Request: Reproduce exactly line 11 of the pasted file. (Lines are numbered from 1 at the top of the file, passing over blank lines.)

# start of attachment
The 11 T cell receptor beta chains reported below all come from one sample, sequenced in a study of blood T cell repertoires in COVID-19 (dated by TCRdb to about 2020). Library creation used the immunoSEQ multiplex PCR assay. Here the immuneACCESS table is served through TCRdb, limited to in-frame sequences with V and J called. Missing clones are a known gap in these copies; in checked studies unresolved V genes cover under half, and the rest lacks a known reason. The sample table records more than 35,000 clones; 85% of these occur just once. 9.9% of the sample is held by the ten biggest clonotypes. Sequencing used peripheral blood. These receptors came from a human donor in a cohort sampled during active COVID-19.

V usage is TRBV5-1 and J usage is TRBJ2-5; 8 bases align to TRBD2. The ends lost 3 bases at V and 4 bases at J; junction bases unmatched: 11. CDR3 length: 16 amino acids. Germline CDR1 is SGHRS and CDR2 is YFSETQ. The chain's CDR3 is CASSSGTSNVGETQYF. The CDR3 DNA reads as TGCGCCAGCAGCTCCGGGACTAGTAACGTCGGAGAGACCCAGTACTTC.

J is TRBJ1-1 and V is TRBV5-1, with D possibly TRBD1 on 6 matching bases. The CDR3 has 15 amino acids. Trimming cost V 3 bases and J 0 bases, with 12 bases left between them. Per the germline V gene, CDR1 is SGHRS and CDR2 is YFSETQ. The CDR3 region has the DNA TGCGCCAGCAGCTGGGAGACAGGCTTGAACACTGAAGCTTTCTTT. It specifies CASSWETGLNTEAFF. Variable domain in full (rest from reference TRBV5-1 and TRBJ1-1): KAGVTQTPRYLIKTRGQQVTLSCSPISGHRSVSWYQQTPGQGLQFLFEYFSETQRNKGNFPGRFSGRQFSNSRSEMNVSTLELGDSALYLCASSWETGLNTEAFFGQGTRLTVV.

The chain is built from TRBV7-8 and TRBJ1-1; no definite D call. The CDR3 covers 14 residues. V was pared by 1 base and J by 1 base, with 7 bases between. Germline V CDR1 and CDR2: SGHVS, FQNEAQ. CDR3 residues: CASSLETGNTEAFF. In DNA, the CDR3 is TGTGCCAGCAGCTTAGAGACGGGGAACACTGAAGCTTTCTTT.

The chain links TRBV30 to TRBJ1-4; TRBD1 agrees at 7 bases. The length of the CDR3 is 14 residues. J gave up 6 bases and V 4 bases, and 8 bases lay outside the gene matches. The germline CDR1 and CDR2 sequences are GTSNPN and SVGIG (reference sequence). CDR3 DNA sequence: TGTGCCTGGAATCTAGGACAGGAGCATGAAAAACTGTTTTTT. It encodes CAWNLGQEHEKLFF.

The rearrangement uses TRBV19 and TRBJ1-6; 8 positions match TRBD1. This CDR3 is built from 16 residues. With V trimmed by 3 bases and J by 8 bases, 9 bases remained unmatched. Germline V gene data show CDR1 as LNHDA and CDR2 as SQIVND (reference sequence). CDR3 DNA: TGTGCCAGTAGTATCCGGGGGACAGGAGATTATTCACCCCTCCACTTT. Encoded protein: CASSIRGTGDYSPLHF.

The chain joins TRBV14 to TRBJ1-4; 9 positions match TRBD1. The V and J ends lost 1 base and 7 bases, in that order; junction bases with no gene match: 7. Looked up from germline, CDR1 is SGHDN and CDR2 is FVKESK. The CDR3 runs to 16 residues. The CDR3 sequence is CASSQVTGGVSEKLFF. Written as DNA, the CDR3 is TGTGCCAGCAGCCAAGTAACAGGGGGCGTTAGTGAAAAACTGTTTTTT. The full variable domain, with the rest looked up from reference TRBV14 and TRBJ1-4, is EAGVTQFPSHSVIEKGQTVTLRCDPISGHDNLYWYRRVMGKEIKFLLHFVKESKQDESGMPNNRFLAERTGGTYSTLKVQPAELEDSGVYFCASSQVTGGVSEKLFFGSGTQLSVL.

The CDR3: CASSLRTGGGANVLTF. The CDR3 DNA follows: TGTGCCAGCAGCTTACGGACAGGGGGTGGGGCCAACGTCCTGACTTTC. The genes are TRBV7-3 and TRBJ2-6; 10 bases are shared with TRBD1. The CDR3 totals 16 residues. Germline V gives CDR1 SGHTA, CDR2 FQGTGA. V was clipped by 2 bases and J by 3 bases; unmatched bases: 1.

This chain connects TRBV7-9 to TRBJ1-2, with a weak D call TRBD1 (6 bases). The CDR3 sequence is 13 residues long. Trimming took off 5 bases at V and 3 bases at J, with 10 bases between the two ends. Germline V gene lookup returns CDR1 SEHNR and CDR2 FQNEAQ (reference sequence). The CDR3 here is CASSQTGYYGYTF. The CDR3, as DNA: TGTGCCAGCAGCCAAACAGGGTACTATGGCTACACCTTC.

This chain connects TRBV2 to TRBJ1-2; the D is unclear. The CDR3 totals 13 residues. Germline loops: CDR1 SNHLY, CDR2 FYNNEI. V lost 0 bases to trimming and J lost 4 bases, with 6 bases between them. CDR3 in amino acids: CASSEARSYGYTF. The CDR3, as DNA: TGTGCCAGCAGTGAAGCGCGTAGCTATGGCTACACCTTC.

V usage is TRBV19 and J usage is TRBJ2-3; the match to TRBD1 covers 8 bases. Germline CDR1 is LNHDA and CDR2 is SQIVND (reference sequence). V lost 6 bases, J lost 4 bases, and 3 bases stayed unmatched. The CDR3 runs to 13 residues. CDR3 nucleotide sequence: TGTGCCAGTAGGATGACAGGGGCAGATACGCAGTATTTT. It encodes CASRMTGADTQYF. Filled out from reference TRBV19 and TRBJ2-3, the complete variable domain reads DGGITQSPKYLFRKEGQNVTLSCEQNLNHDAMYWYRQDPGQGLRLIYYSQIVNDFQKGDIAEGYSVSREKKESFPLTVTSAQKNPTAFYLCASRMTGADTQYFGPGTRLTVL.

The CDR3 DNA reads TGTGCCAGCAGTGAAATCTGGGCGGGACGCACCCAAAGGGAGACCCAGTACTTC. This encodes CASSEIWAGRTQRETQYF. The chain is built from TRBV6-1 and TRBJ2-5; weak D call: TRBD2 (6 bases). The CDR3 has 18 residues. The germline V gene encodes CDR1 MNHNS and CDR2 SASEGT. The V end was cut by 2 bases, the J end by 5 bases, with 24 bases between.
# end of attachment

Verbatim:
V usage is TRBV19 and J usage is TRBJ2-3; the match to TRBD1 covers 8 bases. Germline CDR1 is LNHDA and CDR2 is SQIVND (reference sequence). V lost 6 bases, J lost 4 bases, and 3 bases stayed unmatched. The CDR3 runs to 13 residues. CDR3 nucleotide sequence: TGTGCCAGTAGGATGACAGGGGCAGATACGCAGTATTTT. It encodes CASRMTGADTQYF. Filled out from reference TRBV19 and TRBJ2-3, the complete variable domain reads DGGITQSPKYLFRKEGQNVTLSCEQNLNHDAMYWYRQDPGQGLRLIYYSQIVNDFQKGDIAEGYSVSREKKESFPLTVTSAQKNPTAFYLCASRMTGADTQYFGPGTRLTVL.